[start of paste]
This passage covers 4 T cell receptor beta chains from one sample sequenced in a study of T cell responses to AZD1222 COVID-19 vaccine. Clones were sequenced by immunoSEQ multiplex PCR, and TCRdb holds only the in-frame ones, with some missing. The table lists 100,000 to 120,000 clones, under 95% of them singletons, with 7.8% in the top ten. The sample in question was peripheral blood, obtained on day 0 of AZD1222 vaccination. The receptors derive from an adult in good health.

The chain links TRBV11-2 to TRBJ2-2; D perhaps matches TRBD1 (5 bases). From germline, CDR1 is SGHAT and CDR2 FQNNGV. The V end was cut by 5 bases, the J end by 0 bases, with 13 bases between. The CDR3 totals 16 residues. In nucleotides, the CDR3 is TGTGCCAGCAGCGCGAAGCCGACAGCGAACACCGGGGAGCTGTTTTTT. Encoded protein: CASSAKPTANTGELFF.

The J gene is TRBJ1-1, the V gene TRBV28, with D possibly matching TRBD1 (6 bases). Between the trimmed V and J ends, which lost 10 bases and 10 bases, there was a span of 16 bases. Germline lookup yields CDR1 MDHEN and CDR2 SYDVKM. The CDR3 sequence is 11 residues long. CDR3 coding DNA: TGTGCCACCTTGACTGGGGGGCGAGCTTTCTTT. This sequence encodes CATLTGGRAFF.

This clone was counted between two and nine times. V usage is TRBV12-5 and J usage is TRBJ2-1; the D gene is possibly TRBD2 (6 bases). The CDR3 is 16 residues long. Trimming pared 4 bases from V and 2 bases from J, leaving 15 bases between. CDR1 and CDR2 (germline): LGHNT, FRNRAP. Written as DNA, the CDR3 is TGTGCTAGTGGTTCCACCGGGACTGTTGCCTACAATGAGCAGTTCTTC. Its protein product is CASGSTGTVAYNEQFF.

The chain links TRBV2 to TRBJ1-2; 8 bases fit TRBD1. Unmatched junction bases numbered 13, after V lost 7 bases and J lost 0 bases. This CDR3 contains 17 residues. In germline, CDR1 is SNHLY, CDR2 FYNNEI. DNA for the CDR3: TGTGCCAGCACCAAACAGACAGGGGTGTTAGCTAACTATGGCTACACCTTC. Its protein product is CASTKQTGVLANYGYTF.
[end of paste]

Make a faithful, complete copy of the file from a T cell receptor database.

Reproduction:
This passage covers 4 T cell receptor beta chains from one sample sequenced in a study of T cell responses to AZD1222 COVID-19 vaccine. Clones were sequenced by immunoSEQ multiplex PCR, and TCRdb holds only the in-frame ones, with some missing. The table lists 100,000 to 120,000 clones, under 95% of them singletons, with 7.8% in the top ten. The sample in question was peripheral blood, obtained on day 0 of AZD1222 vaccination. The receptors derive from an adult in good health.

The chain links TRBV11-2 to TRBJ2-2; D perhaps matches TRBD1 (5 bases). From germline, CDR1 is SGHAT and CDR2 FQNNGV. The V end was cut by 5 bases, the J end by 0 bases, with 13 bases between. The CDR3 totals 16 residues. In nucleotides, the CDR3 is TGTGCCAGCAGCGCGAAGCCGACAGCGAACACCGGGGAGCTGTTTTTT. Encoded protein: CASSAKPTANTGELFF.

The J gene is TRBJ1-1, the V gene TRBV28, with D possibly matching TRBD1 (6 bases). Between the trimmed V and J ends, which lost 10 bases and 10 bases, there was a span of 16 bases. Germline lookup yields CDR1 MDHEN and CDR2 SYDVKM. The CDR3 sequence is 11 residues long. CDR3 coding DNA: TGTGCCACCTTGACTGGGGGGCGAGCTTTCTTT. This sequence encodes CATLTGGRAFF.

This clone was counted between two and nine times. V usage is TRBV12-5 and J usage is TRBJ2-1; the D gene is possibly TRBD2 (6 bases). The CDR3 is 16 residues long. Trimming pared 4 bases from V and 2 bases from J, leaving 15 bases between. CDR1 and CDR2 (germline): LGHNT, FRNRAP. Written as DNA, the CDR3 is TGTGCTAGTGGTTCCACCGGGACTGTTGCCTACAATGAGCAGTTCTTC. Its protein product is CASGSTGTVAYNEQFF.

The chain links TRBV2 to TRBJ1-2; 8 bases fit TRBD1. Unmatched junction bases numbered 13, after V lost 7 bases and J lost 0 bases. This CDR3 contains 17 residues. In germline, CDR1 is SNHLY, CDR2 FYNNEI. DNA for the CDR3: TGTGCCAGCACCAAACAGACAGGGGTGTTAGCTAACTATGGCTACACCTTC. Its protein product is CASTKQTGVLANYGYTF.